ISSN (Print) - 0012-9976 | ISSN (Online) - 2349-8846

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Export Optimism and Import Liberalisation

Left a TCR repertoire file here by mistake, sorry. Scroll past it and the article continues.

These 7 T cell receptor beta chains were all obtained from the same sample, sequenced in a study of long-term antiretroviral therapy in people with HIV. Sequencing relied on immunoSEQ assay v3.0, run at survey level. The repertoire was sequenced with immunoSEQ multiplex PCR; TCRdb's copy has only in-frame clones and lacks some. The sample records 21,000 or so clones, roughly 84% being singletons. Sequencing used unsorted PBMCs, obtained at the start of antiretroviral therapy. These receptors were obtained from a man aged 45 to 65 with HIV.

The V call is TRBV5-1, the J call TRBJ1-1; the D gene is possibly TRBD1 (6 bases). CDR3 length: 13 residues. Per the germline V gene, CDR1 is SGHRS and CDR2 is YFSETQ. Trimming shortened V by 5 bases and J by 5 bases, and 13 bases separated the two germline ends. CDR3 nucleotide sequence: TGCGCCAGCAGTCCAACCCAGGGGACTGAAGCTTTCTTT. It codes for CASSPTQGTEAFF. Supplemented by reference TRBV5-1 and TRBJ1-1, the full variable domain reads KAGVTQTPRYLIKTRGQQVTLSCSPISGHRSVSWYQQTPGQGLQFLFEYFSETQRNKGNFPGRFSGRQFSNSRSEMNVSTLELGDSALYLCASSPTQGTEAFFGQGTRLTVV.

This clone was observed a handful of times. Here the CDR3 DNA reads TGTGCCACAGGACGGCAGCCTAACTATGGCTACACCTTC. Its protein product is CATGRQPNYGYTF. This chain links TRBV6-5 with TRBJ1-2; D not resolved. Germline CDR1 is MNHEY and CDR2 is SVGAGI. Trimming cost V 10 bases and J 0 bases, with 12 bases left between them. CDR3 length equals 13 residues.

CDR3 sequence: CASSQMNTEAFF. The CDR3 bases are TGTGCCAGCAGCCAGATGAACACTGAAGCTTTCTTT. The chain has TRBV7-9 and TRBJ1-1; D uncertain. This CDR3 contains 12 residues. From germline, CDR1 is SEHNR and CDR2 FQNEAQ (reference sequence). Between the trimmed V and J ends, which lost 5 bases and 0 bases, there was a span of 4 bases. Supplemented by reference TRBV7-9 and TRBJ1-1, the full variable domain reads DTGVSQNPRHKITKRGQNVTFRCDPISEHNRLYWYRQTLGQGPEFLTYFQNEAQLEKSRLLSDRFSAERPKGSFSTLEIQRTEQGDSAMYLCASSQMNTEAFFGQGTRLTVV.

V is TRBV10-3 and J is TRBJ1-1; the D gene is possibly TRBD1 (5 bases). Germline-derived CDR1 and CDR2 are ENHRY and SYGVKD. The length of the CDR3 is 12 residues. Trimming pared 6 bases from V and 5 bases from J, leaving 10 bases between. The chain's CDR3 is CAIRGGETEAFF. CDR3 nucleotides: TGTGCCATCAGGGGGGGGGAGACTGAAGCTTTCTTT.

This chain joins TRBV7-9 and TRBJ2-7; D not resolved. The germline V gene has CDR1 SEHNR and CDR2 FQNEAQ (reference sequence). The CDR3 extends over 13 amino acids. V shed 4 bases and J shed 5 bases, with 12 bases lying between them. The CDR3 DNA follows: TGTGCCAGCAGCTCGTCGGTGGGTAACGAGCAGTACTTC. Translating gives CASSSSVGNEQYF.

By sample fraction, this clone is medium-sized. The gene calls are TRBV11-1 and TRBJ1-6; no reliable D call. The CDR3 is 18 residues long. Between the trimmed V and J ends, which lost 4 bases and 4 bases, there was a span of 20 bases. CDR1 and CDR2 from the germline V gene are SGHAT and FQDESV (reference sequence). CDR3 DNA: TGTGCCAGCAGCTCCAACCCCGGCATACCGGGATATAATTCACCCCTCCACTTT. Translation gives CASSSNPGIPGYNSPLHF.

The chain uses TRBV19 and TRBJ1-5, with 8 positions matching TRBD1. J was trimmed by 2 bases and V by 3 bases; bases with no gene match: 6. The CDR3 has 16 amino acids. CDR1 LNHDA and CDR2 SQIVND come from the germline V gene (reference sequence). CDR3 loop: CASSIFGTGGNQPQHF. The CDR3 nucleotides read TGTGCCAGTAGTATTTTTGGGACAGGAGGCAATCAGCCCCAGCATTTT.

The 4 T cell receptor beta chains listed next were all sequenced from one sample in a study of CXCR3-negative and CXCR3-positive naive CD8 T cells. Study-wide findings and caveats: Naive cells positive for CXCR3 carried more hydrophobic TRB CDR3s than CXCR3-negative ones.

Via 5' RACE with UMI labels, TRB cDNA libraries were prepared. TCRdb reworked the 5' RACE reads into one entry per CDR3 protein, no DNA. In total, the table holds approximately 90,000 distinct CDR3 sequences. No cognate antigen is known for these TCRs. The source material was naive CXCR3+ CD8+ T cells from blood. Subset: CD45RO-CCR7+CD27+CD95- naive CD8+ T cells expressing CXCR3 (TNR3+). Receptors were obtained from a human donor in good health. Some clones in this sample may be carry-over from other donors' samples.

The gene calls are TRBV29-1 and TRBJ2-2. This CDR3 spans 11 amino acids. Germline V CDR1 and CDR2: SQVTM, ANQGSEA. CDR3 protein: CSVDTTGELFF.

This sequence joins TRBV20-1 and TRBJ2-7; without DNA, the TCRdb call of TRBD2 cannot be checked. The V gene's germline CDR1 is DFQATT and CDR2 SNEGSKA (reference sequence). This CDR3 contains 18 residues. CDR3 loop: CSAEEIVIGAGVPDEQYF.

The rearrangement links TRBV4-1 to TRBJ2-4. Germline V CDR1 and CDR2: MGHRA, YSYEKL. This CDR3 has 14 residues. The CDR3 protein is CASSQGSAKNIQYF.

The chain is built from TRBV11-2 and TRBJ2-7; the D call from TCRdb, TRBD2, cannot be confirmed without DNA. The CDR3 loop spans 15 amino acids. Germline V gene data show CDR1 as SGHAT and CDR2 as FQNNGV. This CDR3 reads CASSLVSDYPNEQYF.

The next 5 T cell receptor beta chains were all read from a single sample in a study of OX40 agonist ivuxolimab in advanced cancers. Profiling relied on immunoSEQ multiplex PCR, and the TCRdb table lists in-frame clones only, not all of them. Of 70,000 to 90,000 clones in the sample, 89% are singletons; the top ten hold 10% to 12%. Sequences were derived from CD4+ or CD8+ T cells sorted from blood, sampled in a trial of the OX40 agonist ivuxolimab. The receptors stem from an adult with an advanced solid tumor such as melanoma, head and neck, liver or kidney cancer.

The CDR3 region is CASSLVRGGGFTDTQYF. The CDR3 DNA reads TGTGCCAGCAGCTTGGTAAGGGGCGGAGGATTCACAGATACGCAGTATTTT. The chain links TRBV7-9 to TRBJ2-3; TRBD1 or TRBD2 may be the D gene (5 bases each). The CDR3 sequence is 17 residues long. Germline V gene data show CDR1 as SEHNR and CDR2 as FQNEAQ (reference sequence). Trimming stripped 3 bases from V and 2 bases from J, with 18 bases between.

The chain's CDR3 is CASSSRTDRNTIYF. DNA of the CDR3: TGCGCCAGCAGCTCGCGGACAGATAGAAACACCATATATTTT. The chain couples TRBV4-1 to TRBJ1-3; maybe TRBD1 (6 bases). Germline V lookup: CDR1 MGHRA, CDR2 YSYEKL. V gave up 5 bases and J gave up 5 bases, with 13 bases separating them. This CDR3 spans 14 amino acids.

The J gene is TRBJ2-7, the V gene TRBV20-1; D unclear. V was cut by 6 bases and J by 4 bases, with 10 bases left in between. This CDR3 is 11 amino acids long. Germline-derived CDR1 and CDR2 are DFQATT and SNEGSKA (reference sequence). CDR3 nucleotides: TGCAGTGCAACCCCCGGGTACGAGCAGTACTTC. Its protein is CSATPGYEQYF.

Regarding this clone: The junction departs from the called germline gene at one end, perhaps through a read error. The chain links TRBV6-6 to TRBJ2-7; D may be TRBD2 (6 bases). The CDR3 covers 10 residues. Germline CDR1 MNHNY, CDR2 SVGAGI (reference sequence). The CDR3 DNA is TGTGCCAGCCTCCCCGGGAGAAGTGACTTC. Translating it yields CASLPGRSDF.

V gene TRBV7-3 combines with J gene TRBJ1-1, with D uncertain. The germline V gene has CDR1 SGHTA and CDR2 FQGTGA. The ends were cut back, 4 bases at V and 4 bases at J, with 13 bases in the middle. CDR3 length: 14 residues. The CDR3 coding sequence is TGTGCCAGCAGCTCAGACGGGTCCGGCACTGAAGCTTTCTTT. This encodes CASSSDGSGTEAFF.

Export Optimism and Import Liberalisation Jayati Ghosh RECENTLY, Arguments that reject export pessimism and propound a macro-economic strategy which is based on a major aggressive thrust in export markets have become increasingly common in the Indian context. Bhagwati and Srinivasan (EPW; November 24, 1984) have reiterated their well known views that economic policies determined by ''unwarranted export pessimism" have been responsible in large part for India's hitherto unsatisfactory performance. They take issue with Chakravarty (EPW, May 19-26, 1984), who has argued that "at this stage India is unlikely to emerge as a leading actor on the export front". Bhagwati and Srinivasan, by contrast, see substantial export growth as a feasible basis for an Indian development strategy, given micro policies for export promotion and "very good macro policies". The latter arc implicitly seen to be similar to those of South Korea which has successfully restricted the growth of the product wage in industry and thus improved its competitiveness in world markets.1 The issue of export promotion is particularly relevant at the present time when Indian economic policies are undergoing a process of substantial reconsideration and revision. There are two ways of viewing the need for an export promotion strategy. The first, which is related to the general orientation of the growth strategy, is to see export markets as additional or alternative sources of demand which would counteract stagnation or recessionary tendencies in the home market. The second is to view-export growth primarily as a means of acquiring foreign exchange to finance increases in imports. Since these two have varying policy implications, it is necessary to consider each in turn.

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